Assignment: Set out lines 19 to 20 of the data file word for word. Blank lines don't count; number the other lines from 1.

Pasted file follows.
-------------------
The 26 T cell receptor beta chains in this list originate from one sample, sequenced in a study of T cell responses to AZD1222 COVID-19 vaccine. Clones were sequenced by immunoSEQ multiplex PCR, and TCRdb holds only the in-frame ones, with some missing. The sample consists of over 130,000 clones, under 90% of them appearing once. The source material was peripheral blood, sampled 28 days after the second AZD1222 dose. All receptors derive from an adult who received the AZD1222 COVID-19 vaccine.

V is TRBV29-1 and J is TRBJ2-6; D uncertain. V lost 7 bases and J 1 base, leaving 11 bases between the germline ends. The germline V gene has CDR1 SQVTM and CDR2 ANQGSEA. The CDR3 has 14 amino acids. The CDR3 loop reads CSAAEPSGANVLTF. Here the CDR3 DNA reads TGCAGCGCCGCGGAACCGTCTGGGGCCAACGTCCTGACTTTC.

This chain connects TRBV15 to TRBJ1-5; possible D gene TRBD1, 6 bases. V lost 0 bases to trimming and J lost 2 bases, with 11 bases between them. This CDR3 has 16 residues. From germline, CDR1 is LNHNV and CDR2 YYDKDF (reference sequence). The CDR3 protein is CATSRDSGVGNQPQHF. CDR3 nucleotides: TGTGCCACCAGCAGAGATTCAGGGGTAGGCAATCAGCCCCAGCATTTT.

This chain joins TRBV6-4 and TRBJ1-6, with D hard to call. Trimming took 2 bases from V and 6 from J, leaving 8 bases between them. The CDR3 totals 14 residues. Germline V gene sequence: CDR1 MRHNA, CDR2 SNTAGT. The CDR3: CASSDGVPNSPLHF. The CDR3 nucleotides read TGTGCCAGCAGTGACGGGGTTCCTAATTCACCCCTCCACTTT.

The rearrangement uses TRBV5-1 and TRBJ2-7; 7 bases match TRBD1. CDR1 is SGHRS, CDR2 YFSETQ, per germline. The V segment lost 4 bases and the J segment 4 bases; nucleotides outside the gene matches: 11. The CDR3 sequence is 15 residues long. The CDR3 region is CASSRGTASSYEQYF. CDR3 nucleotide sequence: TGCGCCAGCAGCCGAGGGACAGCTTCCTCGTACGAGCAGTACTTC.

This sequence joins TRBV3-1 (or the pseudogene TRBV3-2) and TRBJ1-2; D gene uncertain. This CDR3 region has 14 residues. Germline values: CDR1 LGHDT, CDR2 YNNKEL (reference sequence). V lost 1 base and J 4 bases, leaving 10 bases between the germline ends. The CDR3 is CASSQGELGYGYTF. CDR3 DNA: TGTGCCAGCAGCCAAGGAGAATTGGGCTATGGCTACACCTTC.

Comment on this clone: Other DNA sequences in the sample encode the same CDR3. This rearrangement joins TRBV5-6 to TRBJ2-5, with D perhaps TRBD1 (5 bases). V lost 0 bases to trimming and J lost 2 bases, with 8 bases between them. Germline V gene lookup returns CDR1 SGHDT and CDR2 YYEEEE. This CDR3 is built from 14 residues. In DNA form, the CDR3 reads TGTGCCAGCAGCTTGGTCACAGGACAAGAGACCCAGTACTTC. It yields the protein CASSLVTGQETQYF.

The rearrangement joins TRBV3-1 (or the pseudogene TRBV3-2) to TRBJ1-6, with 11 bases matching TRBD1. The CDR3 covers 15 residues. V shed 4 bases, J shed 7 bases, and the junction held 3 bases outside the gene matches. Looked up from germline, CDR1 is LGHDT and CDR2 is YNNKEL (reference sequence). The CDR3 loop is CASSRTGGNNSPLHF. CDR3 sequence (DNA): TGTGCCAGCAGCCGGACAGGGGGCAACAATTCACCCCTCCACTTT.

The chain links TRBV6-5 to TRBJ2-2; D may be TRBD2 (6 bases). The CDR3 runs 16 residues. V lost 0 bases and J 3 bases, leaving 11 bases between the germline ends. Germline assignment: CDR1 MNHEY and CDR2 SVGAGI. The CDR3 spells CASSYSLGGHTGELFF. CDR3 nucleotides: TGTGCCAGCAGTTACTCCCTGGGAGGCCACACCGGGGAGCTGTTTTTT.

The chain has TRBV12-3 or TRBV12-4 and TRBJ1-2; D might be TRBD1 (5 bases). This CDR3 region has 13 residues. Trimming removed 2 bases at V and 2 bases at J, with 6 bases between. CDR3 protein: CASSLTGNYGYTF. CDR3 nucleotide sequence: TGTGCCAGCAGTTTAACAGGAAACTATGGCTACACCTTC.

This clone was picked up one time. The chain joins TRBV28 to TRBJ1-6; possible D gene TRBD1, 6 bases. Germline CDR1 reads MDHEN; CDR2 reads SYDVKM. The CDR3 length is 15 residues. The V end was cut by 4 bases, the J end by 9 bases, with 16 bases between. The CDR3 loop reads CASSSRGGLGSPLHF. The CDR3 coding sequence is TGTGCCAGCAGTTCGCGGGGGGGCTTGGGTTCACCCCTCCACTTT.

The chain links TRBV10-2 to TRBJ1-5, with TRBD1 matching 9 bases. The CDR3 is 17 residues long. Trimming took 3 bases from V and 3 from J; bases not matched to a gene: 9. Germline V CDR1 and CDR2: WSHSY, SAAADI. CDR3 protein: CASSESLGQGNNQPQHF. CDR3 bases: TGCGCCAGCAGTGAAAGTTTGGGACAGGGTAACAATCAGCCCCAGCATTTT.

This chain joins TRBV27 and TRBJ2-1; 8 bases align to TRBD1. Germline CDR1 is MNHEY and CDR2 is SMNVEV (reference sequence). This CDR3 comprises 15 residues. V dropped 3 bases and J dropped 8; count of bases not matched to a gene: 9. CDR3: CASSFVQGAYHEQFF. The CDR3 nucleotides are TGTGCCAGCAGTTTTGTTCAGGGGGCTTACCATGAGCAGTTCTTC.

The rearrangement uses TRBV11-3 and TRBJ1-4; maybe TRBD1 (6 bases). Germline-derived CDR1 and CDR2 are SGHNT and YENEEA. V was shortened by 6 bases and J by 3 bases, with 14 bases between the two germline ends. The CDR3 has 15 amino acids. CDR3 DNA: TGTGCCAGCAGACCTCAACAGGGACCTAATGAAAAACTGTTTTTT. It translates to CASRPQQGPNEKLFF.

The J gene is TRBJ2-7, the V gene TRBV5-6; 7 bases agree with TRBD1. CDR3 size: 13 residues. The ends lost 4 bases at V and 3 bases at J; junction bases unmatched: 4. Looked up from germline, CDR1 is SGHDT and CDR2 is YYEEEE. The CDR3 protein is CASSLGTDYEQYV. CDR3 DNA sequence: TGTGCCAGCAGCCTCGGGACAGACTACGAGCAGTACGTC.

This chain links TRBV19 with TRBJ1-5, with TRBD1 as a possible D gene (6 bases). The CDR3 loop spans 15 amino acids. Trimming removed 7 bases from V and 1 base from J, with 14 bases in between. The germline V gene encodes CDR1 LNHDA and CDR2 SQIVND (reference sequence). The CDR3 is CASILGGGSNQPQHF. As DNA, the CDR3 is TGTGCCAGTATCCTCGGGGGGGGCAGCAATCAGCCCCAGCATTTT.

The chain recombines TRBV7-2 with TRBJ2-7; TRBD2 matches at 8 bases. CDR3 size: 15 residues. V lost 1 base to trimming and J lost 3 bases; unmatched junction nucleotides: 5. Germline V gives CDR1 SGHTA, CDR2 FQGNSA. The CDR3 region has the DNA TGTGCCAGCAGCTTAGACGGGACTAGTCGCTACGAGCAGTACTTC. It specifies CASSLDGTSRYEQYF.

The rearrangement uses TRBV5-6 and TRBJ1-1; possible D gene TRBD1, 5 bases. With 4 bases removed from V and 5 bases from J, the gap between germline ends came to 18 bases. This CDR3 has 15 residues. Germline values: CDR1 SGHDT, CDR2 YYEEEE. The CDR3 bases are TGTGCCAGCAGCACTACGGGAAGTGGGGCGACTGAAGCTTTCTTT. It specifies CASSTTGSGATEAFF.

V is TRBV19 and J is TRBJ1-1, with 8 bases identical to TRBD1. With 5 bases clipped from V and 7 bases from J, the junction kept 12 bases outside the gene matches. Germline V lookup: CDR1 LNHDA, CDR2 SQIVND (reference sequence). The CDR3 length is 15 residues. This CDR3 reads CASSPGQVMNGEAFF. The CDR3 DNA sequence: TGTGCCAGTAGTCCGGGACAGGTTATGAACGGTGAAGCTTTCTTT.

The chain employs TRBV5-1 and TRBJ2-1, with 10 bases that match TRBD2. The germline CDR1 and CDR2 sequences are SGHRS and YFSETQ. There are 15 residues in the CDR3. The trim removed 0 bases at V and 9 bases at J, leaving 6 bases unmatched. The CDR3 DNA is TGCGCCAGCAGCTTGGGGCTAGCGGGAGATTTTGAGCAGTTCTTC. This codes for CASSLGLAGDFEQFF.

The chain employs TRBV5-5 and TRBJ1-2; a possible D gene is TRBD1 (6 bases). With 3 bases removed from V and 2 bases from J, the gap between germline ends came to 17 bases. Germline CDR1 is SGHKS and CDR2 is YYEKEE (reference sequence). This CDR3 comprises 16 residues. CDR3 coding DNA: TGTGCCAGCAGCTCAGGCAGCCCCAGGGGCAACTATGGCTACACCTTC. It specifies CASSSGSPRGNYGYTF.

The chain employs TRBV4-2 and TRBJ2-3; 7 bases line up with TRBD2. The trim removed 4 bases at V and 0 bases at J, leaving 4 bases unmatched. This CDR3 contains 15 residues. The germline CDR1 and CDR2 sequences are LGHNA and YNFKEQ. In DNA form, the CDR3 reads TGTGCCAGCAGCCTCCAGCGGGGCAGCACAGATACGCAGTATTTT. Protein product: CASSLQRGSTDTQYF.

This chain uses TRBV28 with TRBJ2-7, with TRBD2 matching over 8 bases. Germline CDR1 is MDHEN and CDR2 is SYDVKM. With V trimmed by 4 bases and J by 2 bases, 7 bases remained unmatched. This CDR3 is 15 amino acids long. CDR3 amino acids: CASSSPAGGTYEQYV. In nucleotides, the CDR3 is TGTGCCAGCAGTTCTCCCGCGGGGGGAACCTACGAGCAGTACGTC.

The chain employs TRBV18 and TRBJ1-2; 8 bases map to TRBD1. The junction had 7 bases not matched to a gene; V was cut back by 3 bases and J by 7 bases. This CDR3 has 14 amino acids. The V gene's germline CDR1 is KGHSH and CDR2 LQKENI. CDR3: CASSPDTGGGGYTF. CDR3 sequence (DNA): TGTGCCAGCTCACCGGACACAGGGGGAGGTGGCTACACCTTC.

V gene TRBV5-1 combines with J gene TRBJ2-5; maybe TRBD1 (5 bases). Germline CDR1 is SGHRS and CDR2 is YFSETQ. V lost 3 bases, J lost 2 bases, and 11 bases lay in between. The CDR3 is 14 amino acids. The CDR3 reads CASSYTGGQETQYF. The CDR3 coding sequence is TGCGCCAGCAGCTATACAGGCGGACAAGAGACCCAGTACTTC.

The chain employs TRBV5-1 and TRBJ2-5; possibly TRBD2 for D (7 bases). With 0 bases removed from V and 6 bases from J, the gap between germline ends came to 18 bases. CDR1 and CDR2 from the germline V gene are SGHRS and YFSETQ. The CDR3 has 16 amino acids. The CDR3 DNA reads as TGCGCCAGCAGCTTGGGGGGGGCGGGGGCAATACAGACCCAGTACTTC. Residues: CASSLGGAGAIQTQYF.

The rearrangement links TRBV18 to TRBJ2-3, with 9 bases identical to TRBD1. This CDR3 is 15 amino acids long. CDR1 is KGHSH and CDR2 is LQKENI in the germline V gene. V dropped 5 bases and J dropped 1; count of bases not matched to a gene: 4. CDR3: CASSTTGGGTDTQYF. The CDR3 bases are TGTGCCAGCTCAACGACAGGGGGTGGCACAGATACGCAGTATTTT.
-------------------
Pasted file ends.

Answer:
V is TRBV19 and J is TRBJ1-1, with 8 bases identical to TRBD1. With 5 bases clipped from V and 7 bases from J, the junction kept 12 bases outside the gene matches. Germline V lookup: CDR1 LNHDA, CDR2 SQIVND (reference sequence). The CDR3 length is 15 residues. This CDR3 reads CASSPGQVMNGEAFF. The CDR3 DNA sequence: TGTGCCAGTAGTCCGGGACAGGTTATGAACGGTGAAGCTTTCTTT.

The chain employs TRBV5-1 and TRBJ2-1, with 10 bases that match TRBD2. The germline CDR1 and CDR2 sequences are SGHRS and YFSETQ. There are 15 residues in the CDR3. The trim removed 0 bases at V and 9 bases at J, leaving 6 bases unmatched. The CDR3 DNA is TGCGCCAGCAGCTTGGGGCTAGCGGGAGATTTTGAGCAGTTCTTC. This codes for CASSLGLAGDFEQFF.